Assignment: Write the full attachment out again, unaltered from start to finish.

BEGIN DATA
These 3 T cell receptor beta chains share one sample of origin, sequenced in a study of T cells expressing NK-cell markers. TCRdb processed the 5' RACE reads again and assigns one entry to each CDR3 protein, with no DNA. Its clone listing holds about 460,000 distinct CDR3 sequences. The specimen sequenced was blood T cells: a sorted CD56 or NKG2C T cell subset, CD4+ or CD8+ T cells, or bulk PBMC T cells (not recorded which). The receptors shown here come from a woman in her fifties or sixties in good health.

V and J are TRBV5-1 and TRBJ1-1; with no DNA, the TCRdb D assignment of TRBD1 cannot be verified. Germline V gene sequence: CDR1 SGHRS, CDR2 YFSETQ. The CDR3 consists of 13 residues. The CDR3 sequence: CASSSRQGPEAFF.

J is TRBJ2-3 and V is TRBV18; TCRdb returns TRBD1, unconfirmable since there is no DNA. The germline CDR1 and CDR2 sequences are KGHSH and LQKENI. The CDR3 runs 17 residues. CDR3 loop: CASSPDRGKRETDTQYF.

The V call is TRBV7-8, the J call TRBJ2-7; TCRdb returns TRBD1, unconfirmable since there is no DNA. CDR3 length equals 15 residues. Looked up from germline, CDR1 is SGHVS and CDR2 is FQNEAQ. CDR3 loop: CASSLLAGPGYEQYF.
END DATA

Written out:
These 3 T cell receptor beta chains share one sample of origin, sequenced in a study of T cells expressing NK-cell markers. TCRdb processed the 5' RACE reads again and assigns one entry to each CDR3 protein, with no DNA. Its clone listing holds about 460,000 distinct CDR3 sequences. The specimen sequenced was blood T cells: a sorted CD56 or NKG2C T cell subset, CD4+ or CD8+ T cells, or bulk PBMC T cells (not recorded which). The receptors shown here come from a woman in her fifties or sixties in good health.

V and J are TRBV5-1 and TRBJ1-1; with no DNA, the TCRdb D assignment of TRBD1 cannot be verified. Germline V gene sequence: CDR1 SGHRS, CDR2 YFSETQ. The CDR3 consists of 13 residues. The CDR3 sequence: CASSSRQGPEAFF.

J is TRBJ2-3 and V is TRBV18; TCRdb returns TRBD1, unconfirmable since there is no DNA. The germline CDR1 and CDR2 sequences are KGHSH and LQKENI. The CDR3 runs 17 residues. CDR3 loop: CASSPDRGKRETDTQYF.

The V call is TRBV7-8, the J call TRBJ2-7; TCRdb returns TRBD1, unconfirmable since there is no DNA. CDR3 length equals 15 residues. Looked up from germline, CDR1 is SGHVS and CDR2 is FQNEAQ. CDR3 loop: CASSLLAGPGYEQYF.